MM Cargo claimed that they let her out to play at their facility until time to board the flight at 7 pm Brazil time (6 pm EDT) but I have my doubts, and I'll tell you why later. She does not eat while waiting for the flight. She last ate at 8 am Brazil/7 am EDT.  I am sending emails and calling MM Cargo every hour to make sure things are okay. She is handed over to United at 7 pm for the 9 pm flight, according to MM.  There is no other way to confirm she makes the plane flight.

At this point, I am on the road to New York. I have to take a moment to call out my wonderful friend Susan who let me barge into her house on Thursday evening (okay, so I had a key but couldn't unlock the door until she let me in about 10 minutes later) after taking her son to college and even brought us pizza and entertained the 7 year olds. Oh yes, did I mention I had to take the twins with me? Yes. So much fun. And Susan even volunteers to come to Newark with me at 6 am to help out!! Who ever volunteers to go to Newark at any time of day? She's either an angel or else extremely sick in her head :)

I see that the flight has taken off ten minutes early. During the night I turn on my phone numerous times to check progress. I sleep not at all. At 5:33 am, UA 30 lands. At 6:30 am, we leave the house for the 45 minute car ride. The kids woke up well at 6 am, I must say and they're more than a little feisty on the way there.

We park in short term parking and walk across to the terminal. There I ask the Baggage Claim people about where to pick up a dog arriving on that flight. And they point me to "QuickPak" on the third level. This cracks my friend Susan up as she pictures poor Haifa covered with cellophane in one of the suitcase machines. Later I also crack up but only after I get Haifa.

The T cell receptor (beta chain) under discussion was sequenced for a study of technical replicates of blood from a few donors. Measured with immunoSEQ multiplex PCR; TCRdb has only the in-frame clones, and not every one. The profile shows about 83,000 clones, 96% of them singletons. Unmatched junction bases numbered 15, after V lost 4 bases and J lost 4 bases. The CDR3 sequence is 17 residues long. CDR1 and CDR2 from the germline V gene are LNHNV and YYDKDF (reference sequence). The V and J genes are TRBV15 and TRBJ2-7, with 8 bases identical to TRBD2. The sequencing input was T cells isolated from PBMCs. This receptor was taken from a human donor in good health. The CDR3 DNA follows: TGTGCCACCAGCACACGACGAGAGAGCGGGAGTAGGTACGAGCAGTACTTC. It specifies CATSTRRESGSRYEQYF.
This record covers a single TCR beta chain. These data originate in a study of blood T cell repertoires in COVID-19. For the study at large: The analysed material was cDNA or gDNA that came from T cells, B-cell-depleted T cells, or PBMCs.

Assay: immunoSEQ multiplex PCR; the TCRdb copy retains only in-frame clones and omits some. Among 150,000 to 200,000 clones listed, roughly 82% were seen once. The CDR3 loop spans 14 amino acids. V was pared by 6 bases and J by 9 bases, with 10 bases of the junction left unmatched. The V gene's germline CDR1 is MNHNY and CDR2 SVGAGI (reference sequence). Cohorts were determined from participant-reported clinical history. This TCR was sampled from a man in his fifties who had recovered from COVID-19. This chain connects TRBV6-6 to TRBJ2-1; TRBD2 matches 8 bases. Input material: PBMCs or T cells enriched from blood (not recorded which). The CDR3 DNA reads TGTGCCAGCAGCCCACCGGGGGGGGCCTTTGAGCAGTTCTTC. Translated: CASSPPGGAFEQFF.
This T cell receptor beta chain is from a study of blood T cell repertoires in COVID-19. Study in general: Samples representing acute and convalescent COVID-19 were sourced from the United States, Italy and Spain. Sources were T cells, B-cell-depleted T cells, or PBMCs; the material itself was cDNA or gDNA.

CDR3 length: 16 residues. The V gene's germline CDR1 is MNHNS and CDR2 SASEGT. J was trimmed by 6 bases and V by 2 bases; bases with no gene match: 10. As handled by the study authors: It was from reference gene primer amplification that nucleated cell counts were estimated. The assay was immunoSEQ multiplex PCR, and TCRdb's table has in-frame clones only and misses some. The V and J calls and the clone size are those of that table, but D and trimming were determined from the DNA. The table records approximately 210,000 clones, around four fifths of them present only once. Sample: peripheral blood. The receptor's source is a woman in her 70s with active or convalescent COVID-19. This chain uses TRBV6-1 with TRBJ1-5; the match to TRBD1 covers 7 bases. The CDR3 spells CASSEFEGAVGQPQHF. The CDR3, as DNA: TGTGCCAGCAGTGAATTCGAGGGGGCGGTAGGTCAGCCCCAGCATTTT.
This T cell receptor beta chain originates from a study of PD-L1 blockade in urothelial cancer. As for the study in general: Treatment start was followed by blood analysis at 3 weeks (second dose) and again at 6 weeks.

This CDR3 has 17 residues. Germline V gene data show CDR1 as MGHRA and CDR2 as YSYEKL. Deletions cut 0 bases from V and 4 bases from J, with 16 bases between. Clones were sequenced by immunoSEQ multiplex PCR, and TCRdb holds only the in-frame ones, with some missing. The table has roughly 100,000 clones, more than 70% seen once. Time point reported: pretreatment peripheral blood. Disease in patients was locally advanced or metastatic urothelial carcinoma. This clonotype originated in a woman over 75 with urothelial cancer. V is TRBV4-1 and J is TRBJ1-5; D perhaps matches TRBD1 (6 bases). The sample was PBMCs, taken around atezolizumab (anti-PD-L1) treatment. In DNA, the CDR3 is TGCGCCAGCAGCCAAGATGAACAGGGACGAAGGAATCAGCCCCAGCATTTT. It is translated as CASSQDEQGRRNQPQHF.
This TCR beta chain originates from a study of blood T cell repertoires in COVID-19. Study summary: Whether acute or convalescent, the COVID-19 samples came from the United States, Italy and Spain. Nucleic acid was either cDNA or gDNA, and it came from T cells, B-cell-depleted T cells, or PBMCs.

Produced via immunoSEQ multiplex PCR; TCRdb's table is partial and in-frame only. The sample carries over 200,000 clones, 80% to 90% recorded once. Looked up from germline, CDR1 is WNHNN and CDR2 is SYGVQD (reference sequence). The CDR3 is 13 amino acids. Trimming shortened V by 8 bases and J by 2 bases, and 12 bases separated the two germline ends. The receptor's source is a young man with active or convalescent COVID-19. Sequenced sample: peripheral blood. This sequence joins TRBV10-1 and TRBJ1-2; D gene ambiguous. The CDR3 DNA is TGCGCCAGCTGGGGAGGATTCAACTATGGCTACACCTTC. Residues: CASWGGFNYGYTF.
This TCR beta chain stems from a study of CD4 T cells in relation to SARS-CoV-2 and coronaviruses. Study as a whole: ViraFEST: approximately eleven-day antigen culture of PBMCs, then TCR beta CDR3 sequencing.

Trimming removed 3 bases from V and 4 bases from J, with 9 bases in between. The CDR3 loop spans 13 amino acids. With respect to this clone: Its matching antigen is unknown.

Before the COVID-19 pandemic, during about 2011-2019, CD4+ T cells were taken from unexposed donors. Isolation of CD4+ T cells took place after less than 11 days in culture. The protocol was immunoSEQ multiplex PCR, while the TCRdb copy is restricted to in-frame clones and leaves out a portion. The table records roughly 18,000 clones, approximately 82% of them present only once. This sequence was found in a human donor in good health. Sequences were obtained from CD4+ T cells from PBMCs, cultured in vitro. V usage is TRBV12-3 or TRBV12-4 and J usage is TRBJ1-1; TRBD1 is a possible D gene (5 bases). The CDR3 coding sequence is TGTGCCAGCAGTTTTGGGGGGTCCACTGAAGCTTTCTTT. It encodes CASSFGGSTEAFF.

As we take the escalator up, I see an office with huge stickers of dogs on the darkened windows. It is PetSafe. We stop there and learn that they do indeed have Haifa ("Brown Lab" is written on the white board in the back) though we are not allowed to see her until she gets out of customs. No QuickPak. It is then 7:30 am. Apparently customs opens only at 8 am (when was I told of this? Right then and there. The misinformation is incredible). We are told (by the very friendly helpers at PetSafe) to come back at 8:05 am to get Haifa. 

Petsafe at Newark Airport
 So we go for coffee and donuts at Dunkin Donuts on the arrivals level. The kids are starting to escalate into complete lunacy as they want their dog. We go back at 8:05. No dog. 9 am. No dog but they give us the kennel and even break it down for us so it will fit in the car. They claim she has been let out in the back room so I imagine she has "done her business". We chat with various people and watch as other dogs get loaded up. If you ever go through PetSafe in Newark, make sure you find a Jean-Louis there (J-L for short) as he was extremely careful and courteous with humans and pets alike. Check plus.

9:25 am. Susan has gone to get the car and bring it around front. The kids are outside the terminal running up and down trying to burn energy off. Finally, I find out that the delay was caused because MM did not send the paperwork through to Petsafe the night before as they were supposed to do, so Haifa was at the back of a long line of customs approvals.

9:30 am, Haifa comes out. She looks great and smells great too--Dra Audrey had given her a bath the day before and she had not had a single accident in her kennel in spite of being locked up for more than 16 hours. She wags and wags.  The kids see her from outside and race to hug her. All good. We take a photo, thank everyone and head out...sort of.

Haifa can't hold it any longer and when she hits the carpet between the automatic doors to leave the terminal, she lets loose a tidal wave of pee. I can't even pull her outside. She is desperate. Then she proceeds to walk and poo all the way down the corridor of cars. I head back with a plastic bag I had in the car and clean it up. The poo. The pee is informed to Petsafe so they get someone to clean it up (I hope). This is Haifa's commentary on the experience.

We drive Haifa back to Susan's house where she poops and pees again. She is exhausted. She has pretty much slept for five days straight now. She has bloody diarrhea too--I will take her to the vet on Friday to see if it is the change in food or if there is a bigger problem.

Would I do this all again to an 11-year old labrador? Selfishly, yes, I would. I love having her here. But she suffered to get here. If anyone wants to hear more about the experience (like this novel isn't long enough) and my recommendations, leave me a comment and I'll get back to you. Right now, I'm gonna go hug this sweet girl.

Haifa this Labor Day!